Challenging a detention under the Mental Health Act

If you believe someone is being wrongly detained under a section of the Mental Health Act, you can challenge the decision.

Challenging a detention under the Mental Health Act can be done in one of four ways.

  • Ask the health professional in charge of the individual's care (known legally as 'the responsible clinician') to discharge them.
  • Ask the hospital manager to discharge them. The manager will hold a meeting (called a hearing) with the people in charge of the hospital and other hospital staff. There is no time limit for when this hearing should be held.
  • Talk to the nearest relative. They have the power to discharge the person, however they must give written notice to the hospital and the discharge can be overridden by the doctor on medical grounds.
  • Apply to a First-tier Tribunal in England or a Mental Health Tribunal in Wales. A tribunal is able to hear cases where the person or their representative believes that they should be discharged from hospital. They have the power to discharge the person if they feel that they no longer need to be detained. Staff on the hospital ward, an independent mental health advocate (IMHA) or the hospital's Mental Health Act administrator can help put people in touch with a solicitor to represent them at the hearing. The Law Society of England and Wales also has a list of solicitors who are accredited to represent people at these hearings.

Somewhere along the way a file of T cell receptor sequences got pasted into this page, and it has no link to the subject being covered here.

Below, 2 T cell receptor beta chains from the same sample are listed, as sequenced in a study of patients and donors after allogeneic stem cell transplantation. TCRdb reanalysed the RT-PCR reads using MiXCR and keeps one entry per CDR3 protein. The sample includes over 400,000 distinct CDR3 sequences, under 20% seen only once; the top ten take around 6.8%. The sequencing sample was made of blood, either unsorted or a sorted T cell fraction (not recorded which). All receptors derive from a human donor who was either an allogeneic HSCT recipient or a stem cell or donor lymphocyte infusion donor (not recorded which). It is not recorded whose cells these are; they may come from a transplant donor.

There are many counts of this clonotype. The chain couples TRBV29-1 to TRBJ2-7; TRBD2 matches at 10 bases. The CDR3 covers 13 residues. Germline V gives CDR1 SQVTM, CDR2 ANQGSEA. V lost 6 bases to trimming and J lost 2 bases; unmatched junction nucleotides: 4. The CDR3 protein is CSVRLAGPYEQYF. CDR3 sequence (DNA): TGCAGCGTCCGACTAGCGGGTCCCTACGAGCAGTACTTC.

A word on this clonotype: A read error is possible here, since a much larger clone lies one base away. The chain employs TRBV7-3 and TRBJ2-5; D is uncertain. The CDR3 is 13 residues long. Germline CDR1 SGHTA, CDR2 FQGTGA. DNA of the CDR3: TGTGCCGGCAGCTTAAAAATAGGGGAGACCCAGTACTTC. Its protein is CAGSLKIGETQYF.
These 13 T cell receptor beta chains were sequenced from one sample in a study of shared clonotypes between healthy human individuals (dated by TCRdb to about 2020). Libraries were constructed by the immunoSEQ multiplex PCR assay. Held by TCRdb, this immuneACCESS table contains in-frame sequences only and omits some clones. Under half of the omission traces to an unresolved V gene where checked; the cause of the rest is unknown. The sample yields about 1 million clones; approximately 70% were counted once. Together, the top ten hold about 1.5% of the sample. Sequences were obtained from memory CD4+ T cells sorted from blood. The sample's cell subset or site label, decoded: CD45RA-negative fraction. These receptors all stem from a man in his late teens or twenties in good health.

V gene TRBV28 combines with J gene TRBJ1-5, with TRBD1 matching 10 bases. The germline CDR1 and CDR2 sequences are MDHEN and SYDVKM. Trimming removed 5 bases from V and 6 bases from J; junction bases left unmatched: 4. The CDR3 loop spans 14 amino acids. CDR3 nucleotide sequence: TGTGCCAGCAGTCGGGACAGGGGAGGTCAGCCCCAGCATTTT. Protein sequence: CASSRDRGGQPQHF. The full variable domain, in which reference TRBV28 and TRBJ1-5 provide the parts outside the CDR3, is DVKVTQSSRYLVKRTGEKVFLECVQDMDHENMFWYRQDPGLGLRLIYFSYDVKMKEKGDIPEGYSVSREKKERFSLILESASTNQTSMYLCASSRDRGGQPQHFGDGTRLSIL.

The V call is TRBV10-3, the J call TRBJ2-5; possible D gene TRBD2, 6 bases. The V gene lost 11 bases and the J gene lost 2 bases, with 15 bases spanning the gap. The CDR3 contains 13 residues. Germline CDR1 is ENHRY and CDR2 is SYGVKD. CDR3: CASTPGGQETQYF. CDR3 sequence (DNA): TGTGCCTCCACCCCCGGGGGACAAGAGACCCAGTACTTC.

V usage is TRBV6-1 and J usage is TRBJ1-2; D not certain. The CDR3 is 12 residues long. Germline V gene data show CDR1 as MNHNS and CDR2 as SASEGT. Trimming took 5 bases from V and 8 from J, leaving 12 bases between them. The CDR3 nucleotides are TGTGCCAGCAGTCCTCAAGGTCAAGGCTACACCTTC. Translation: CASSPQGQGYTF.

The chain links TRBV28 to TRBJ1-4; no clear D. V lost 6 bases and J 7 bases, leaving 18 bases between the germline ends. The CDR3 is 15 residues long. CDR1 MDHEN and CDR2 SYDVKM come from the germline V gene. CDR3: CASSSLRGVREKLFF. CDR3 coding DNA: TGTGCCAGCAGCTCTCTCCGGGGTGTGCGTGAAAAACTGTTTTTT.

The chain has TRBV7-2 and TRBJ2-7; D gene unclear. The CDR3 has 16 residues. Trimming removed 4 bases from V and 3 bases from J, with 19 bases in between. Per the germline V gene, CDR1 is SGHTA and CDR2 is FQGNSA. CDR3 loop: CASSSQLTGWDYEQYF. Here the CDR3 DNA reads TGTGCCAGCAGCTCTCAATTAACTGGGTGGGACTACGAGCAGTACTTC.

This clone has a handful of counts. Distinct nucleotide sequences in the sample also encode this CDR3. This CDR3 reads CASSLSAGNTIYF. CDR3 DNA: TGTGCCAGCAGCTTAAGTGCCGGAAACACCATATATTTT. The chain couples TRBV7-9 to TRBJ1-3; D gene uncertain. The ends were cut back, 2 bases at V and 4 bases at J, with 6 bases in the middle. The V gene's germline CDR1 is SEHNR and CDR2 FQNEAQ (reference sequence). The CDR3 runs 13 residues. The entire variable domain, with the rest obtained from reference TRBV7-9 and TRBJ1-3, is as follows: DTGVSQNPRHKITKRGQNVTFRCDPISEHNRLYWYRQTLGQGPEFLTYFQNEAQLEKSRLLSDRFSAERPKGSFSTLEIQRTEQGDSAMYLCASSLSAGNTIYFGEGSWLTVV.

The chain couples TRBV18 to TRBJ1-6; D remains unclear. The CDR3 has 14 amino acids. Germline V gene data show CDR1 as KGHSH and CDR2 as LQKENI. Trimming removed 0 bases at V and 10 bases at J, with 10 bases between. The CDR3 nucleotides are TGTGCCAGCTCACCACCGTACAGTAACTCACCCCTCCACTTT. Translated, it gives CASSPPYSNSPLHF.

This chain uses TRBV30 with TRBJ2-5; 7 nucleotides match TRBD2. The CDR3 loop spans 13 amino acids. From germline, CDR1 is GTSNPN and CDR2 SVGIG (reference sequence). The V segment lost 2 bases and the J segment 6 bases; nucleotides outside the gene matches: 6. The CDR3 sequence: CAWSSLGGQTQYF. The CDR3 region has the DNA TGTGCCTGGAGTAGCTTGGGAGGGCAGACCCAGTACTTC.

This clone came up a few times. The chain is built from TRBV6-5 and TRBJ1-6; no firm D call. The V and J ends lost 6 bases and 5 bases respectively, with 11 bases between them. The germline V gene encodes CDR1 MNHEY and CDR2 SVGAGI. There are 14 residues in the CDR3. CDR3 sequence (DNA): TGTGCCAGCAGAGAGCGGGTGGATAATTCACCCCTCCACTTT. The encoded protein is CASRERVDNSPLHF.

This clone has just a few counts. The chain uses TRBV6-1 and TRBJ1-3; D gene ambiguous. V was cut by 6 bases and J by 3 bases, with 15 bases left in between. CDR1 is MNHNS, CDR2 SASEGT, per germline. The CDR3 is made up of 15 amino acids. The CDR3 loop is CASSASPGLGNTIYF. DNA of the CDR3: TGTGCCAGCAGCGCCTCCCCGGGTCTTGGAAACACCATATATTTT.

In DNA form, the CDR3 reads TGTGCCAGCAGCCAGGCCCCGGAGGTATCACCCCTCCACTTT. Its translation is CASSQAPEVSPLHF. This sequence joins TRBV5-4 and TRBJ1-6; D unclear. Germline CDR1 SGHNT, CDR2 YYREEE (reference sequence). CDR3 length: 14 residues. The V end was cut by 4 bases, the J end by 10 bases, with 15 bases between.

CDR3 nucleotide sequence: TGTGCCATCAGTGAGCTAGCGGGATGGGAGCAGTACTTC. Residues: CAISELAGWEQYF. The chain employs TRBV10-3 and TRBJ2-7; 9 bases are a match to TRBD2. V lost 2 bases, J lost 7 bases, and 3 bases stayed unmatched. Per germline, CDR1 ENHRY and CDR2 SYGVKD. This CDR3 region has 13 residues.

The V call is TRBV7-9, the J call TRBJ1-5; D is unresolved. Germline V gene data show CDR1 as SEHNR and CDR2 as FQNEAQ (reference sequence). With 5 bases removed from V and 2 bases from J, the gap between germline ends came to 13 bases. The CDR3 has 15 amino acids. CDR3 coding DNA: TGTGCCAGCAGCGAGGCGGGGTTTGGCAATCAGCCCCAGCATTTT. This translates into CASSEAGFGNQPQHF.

You can try all of these options at the same time to challenge a section decision, you do not need to try one at a time or follow any particular order.

What happens when a section expires?

If the section is not renewed or replaced by another section, the person can discharge themselves from hospital. However, a doctor or nurse can detain someone trying to leave the hospital, if they feel they should stay until another assessment is made. This is because the hospital always has a duty to make sure patients' needs will be met in the community after they are discharged.

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